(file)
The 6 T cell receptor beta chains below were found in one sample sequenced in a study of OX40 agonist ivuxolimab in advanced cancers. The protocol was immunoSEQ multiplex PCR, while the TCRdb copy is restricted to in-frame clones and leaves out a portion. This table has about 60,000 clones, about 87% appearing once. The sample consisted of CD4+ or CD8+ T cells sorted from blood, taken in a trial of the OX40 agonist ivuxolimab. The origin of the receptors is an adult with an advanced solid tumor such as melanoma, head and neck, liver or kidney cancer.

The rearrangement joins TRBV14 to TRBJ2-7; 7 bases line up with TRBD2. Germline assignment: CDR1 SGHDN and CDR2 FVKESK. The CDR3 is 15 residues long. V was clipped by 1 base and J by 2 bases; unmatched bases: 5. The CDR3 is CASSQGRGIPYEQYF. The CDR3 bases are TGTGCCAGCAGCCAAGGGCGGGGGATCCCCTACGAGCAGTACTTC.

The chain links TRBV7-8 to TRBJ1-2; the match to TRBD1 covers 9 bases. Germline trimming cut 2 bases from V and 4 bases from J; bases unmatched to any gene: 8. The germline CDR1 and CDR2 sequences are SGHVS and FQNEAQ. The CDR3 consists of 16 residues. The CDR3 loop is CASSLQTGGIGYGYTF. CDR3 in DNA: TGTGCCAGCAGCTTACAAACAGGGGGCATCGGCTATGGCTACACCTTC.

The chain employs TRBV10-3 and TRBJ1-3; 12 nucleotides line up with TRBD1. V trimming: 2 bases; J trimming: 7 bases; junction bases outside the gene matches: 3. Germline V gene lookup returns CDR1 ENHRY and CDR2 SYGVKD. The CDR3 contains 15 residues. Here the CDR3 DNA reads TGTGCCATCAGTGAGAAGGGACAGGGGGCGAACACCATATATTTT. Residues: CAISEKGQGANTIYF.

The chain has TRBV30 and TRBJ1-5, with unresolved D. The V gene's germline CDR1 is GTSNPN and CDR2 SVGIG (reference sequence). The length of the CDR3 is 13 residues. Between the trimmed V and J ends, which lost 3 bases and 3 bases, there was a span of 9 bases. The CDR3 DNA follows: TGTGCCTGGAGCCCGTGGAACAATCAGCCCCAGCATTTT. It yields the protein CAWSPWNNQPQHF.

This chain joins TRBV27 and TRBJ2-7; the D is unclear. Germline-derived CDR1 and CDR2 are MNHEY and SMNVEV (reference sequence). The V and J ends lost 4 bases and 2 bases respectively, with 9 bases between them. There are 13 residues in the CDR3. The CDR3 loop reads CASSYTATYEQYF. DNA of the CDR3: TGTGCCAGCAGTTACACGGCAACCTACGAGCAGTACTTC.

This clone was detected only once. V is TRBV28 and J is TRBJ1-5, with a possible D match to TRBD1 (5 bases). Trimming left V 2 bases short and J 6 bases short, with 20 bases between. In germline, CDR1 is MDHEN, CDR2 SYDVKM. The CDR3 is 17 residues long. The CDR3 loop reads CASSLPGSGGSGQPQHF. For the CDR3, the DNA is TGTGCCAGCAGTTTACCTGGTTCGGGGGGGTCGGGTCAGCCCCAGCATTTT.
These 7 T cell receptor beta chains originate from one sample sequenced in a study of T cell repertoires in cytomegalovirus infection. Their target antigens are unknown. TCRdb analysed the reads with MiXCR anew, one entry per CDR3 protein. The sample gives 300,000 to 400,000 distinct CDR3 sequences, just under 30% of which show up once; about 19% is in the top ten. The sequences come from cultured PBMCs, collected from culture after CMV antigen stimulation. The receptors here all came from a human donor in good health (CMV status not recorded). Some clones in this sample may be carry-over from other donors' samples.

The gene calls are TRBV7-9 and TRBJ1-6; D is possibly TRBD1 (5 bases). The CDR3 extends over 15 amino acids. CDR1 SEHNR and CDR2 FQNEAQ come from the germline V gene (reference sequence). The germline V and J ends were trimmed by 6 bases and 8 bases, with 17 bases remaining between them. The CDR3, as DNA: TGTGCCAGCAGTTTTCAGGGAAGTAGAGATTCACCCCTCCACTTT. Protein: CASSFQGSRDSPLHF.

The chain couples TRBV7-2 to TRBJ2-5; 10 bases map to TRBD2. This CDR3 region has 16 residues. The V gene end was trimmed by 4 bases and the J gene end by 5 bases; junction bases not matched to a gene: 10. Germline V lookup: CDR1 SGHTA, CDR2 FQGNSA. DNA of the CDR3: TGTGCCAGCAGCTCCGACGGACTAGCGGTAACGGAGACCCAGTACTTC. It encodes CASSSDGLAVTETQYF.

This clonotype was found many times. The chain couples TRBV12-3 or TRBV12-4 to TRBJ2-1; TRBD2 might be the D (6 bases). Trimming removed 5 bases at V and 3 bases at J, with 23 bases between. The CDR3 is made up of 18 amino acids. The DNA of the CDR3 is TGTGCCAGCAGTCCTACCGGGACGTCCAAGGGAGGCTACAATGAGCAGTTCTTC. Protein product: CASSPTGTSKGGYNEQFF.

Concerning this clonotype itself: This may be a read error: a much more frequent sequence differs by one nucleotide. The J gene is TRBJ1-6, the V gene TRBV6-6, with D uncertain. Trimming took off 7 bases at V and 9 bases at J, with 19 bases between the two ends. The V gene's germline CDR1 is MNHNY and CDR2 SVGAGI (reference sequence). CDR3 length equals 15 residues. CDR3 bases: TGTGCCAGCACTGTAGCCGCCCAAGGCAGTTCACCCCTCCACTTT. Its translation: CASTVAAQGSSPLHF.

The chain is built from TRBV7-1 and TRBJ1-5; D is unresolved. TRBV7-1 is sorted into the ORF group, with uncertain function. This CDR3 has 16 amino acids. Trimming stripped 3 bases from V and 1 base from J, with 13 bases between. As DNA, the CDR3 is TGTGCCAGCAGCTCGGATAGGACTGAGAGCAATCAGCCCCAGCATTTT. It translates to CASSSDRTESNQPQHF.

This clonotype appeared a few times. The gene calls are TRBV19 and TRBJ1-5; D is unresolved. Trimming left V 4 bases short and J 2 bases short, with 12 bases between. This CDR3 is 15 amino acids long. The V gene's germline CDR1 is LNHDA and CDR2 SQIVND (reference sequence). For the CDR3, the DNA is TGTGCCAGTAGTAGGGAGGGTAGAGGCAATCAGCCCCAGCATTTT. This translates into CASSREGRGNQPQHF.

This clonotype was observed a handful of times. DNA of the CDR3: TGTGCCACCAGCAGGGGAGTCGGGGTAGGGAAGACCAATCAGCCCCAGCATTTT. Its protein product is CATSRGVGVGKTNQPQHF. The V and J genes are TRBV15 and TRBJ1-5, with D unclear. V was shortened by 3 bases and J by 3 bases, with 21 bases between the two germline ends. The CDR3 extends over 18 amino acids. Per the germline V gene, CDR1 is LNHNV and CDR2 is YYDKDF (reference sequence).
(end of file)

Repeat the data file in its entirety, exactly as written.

The 6 T cell receptor beta chains below were found in one sample sequenced in a study of OX40 agonist ivuxolimab in advanced cancers. The protocol was immunoSEQ multiplex PCR, while the TCRdb copy is restricted to in-frame clones and leaves out a portion. This table has about 60,000 clones, about 87% appearing once. The sample consisted of CD4+ or CD8+ T cells sorted from blood, taken in a trial of the OX40 agonist ivuxolimab. The origin of the receptors is an adult with an advanced solid tumor such as melanoma, head and neck, liver or kidney cancer.

The rearrangement joins TRBV14 to TRBJ2-7; 7 bases line up with TRBD2. Germline assignment: CDR1 SGHDN and CDR2 FVKESK. The CDR3 is 15 residues long. V was clipped by 1 base and J by 2 bases; unmatched bases: 5. The CDR3 is CASSQGRGIPYEQYF. The CDR3 bases are TGTGCCAGCAGCCAAGGGCGGGGGATCCCCTACGAGCAGTACTTC.

The chain links TRBV7-8 to TRBJ1-2; the match to TRBD1 covers 9 bases. Germline trimming cut 2 bases from V and 4 bases from J; bases unmatched to any gene: 8. The germline CDR1 and CDR2 sequences are SGHVS and FQNEAQ. The CDR3 consists of 16 residues. The CDR3 loop is CASSLQTGGIGYGYTF. CDR3 in DNA: TGTGCCAGCAGCTTACAAACAGGGGGCATCGGCTATGGCTACACCTTC.

The chain employs TRBV10-3 and TRBJ1-3; 12 nucleotides line up with TRBD1. V trimming: 2 bases; J trimming: 7 bases; junction bases outside the gene matches: 3. Germline V gene lookup returns CDR1 ENHRY and CDR2 SYGVKD. The CDR3 contains 15 residues. Here the CDR3 DNA reads TGTGCCATCAGTGAGAAGGGACAGGGGGCGAACACCATATATTTT. Residues: CAISEKGQGANTIYF.

The chain has TRBV30 and TRBJ1-5, with unresolved D. The V gene's germline CDR1 is GTSNPN and CDR2 SVGIG (reference sequence). The length of the CDR3 is 13 residues. Between the trimmed V and J ends, which lost 3 bases and 3 bases, there was a span of 9 bases. The CDR3 DNA follows: TGTGCCTGGAGCCCGTGGAACAATCAGCCCCAGCATTTT. It yields the protein CAWSPWNNQPQHF.

This chain joins TRBV27 and TRBJ2-7; the D is unclear. Germline-derived CDR1 and CDR2 are MNHEY and SMNVEV (reference sequence). The V and J ends lost 4 bases and 2 bases respectively, with 9 bases between them. There are 13 residues in the CDR3. The CDR3 loop reads CASSYTATYEQYF. DNA of the CDR3: TGTGCCAGCAGTTACACGGCAACCTACGAGCAGTACTTC.

This clone was detected only once. V is TRBV28 and J is TRBJ1-5, with a possible D match to TRBD1 (5 bases). Trimming left V 2 bases short and J 6 bases short, with 20 bases between. In germline, CDR1 is MDHEN, CDR2 SYDVKM. The CDR3 is 17 residues long. The CDR3 loop reads CASSLPGSGGSGQPQHF. For the CDR3, the DNA is TGTGCCAGCAGTTTACCTGGTTCGGGGGGGTCGGGTCAGCCCCAGCATTTT.
These 7 T cell receptor beta chains originate from one sample sequenced in a study of T cell repertoires in cytomegalovirus infection. Their target antigens are unknown. TCRdb analysed the reads with MiXCR anew, one entry per CDR3 protein. The sample gives 300,000 to 400,000 distinct CDR3 sequences, just under 30% of which show up once; about 19% is in the top ten. The sequences come from cultured PBMCs, collected from culture after CMV antigen stimulation. The receptors here all came from a human donor in good health (CMV status not recorded). Some clones in this sample may be carry-over from other donors' samples.

The gene calls are TRBV7-9 and TRBJ1-6; D is possibly TRBD1 (5 bases). The CDR3 extends over 15 amino acids. CDR1 SEHNR and CDR2 FQNEAQ come from the germline V gene (reference sequence). The germline V and J ends were trimmed by 6 bases and 8 bases, with 17 bases remaining between them. The CDR3, as DNA: TGTGCCAGCAGTTTTCAGGGAAGTAGAGATTCACCCCTCCACTTT. Protein: CASSFQGSRDSPLHF.

The chain couples TRBV7-2 to TRBJ2-5; 10 bases map to TRBD2. This CDR3 region has 16 residues. The V gene end was trimmed by 4 bases and the J gene end by 5 bases; junction bases not matched to a gene: 10. Germline V lookup: CDR1 SGHTA, CDR2 FQGNSA. DNA of the CDR3: TGTGCCAGCAGCTCCGACGGACTAGCGGTAACGGAGACCCAGTACTTC. It encodes CASSSDGLAVTETQYF.

This clonotype was found many times. The chain couples TRBV12-3 or TRBV12-4 to TRBJ2-1; TRBD2 might be the D (6 bases). Trimming removed 5 bases at V and 3 bases at J, with 23 bases between. The CDR3 is made up of 18 amino acids. The DNA of the CDR3 is TGTGCCAGCAGTCCTACCGGGACGTCCAAGGGAGGCTACAATGAGCAGTTCTTC. Protein product: CASSPTGTSKGGYNEQFF.

Concerning this clonotype itself: This may be a read error: a much more frequent sequence differs by one nucleotide. The J gene is TRBJ1-6, the V gene TRBV6-6, with D uncertain. Trimming took off 7 bases at V and 9 bases at J, with 19 bases between the two ends. The V gene's germline CDR1 is MNHNY and CDR2 SVGAGI (reference sequence). CDR3 length equals 15 residues. CDR3 bases: TGTGCCAGCACTGTAGCCGCCCAAGGCAGTTCACCCCTCCACTTT. Its translation: CASTVAAQGSSPLHF.

The chain is built from TRBV7-1 and TRBJ1-5; D is unresolved. TRBV7-1 is sorted into the ORF group, with uncertain function. This CDR3 has 16 amino acids. Trimming stripped 3 bases from V and 1 base from J, with 13 bases between. As DNA, the CDR3 is TGTGCCAGCAGCTCGGATAGGACTGAGAGCAATCAGCCCCAGCATTTT. It translates to CASSSDRTESNQPQHF.

This clonotype appeared a few times. The gene calls are TRBV19 and TRBJ1-5; D is unresolved. Trimming left V 4 bases short and J 2 bases short, with 12 bases between. This CDR3 is 15 amino acids long. The V gene's germline CDR1 is LNHDA and CDR2 SQIVND (reference sequence). For the CDR3, the DNA is TGTGCCAGTAGTAGGGAGGGTAGAGGCAATCAGCCCCAGCATTTT. This translates into CASSREGRGNQPQHF.

This clonotype was observed a handful of times. DNA of the CDR3: TGTGCCACCAGCAGGGGAGTCGGGGTAGGGAAGACCAATCAGCCCCAGCATTTT. Its protein product is CATSRGVGVGKTNQPQHF. The V and J genes are TRBV15 and TRBJ1-5, with D unclear. V was shortened by 3 bases and J by 3 bases, with 21 bases between the two germline ends. The CDR3 extends over 18 amino acids. Per the germline V gene, CDR1 is LNHNV and CDR2 is YYDKDF (reference sequence).